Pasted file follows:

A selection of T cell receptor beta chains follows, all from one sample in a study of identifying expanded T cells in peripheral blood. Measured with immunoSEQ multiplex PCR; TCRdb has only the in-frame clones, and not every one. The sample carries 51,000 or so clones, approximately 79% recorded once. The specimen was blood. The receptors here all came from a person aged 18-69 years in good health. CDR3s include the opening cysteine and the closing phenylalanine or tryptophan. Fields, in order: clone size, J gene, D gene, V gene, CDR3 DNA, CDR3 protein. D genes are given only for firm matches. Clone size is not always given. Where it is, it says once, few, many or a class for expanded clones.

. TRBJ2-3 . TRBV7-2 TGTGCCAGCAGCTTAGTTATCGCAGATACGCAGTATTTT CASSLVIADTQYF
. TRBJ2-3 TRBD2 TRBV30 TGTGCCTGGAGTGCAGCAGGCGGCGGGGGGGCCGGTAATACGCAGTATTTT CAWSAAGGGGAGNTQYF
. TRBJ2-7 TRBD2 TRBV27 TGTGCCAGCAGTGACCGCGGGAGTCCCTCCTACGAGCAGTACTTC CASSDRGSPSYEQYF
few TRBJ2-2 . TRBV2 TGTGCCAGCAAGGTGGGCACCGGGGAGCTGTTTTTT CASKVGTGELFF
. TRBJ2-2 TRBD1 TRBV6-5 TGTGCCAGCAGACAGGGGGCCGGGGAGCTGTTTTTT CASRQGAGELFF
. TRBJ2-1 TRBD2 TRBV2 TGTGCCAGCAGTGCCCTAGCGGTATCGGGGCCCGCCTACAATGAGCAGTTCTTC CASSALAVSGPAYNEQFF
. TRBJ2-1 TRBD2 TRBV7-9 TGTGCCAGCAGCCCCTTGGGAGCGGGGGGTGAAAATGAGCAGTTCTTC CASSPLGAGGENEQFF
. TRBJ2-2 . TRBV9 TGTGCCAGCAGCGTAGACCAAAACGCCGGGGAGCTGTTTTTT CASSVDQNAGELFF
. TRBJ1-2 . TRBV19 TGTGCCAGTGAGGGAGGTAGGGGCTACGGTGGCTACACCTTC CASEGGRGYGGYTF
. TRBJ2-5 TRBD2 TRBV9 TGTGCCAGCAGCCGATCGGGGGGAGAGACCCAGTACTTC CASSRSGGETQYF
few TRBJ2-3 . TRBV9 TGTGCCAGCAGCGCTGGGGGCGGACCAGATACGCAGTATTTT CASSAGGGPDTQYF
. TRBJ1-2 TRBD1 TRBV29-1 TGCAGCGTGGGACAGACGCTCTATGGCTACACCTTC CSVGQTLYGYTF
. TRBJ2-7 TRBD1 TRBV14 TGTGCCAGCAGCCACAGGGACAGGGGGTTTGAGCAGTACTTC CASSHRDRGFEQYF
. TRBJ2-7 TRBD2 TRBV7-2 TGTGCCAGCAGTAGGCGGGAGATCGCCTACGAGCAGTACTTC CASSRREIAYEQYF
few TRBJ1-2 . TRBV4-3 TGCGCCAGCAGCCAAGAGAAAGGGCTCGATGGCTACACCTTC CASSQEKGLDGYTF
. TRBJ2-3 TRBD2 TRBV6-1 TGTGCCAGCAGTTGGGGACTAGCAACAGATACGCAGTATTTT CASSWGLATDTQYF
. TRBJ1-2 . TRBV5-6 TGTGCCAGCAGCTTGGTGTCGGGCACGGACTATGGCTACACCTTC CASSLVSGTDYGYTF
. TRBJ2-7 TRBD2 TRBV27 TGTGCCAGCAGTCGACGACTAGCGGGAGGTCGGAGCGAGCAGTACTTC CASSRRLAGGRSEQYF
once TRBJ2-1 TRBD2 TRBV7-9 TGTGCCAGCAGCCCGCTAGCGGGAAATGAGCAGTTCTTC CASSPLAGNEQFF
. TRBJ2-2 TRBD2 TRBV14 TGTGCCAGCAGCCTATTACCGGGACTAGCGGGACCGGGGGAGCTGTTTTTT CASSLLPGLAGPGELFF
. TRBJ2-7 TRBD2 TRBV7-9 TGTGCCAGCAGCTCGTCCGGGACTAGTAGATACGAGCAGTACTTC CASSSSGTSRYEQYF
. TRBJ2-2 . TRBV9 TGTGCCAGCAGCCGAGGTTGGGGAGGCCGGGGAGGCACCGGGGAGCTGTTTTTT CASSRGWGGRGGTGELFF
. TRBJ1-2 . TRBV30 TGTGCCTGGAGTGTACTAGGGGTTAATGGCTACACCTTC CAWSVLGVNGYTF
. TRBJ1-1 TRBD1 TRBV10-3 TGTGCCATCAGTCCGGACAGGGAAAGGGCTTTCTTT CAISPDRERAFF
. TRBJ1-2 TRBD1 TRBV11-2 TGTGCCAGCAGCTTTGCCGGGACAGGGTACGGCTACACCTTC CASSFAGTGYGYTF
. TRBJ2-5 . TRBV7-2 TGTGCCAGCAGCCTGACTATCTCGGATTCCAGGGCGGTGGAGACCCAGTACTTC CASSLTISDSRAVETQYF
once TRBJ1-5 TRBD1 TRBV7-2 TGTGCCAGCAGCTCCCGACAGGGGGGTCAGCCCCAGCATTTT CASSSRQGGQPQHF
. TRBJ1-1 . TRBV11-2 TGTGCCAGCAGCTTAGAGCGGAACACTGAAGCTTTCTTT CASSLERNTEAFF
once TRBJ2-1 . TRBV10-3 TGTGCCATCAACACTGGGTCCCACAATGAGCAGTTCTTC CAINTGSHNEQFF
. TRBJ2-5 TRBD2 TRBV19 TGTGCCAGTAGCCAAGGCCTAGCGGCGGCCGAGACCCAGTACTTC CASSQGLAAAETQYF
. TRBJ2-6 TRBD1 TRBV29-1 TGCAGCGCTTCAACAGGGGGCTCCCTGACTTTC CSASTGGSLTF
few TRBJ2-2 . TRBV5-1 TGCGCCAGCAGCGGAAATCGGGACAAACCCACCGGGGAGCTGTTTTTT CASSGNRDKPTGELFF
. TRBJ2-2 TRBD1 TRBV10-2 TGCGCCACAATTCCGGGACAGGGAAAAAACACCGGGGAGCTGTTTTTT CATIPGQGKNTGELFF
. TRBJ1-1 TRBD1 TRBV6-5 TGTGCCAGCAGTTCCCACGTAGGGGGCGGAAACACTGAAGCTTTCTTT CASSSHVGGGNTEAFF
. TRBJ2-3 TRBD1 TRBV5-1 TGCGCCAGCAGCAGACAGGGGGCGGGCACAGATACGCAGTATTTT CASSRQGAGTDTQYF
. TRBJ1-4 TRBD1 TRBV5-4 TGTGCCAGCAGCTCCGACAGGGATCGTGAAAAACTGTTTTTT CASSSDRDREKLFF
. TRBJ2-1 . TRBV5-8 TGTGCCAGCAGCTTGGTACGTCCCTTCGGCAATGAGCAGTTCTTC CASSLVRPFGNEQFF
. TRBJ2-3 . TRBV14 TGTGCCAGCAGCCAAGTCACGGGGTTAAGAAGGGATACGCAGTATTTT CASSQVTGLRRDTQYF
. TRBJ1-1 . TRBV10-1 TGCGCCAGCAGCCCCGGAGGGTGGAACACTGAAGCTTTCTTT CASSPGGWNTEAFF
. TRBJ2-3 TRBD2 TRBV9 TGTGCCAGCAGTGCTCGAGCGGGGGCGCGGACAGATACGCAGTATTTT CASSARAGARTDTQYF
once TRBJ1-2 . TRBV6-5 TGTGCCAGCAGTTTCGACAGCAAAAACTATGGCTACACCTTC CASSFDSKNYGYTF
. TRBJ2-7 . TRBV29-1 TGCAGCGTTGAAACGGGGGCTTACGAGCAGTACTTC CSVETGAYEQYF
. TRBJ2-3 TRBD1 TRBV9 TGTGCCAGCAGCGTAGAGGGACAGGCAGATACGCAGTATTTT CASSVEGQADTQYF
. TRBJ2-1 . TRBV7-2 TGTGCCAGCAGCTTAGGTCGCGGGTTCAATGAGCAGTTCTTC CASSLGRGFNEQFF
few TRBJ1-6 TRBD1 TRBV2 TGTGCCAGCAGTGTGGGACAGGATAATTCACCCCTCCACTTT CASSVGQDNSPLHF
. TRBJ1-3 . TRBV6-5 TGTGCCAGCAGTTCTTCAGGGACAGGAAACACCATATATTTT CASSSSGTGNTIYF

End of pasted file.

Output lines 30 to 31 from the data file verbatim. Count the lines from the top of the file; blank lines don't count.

once TRBJ2-1 . TRBV10-3 TGTGCCATCAACACTGGGTCCCACAATGAGCAGTTCTTC CAINTGSHNEQFF
. TRBJ2-5 TRBD2 TRBV19 TGTGCCAGTAGCCAAGGCCTAGCGGCGGCCGAGACCCAGTACTTC CASSQGLAAAETQYF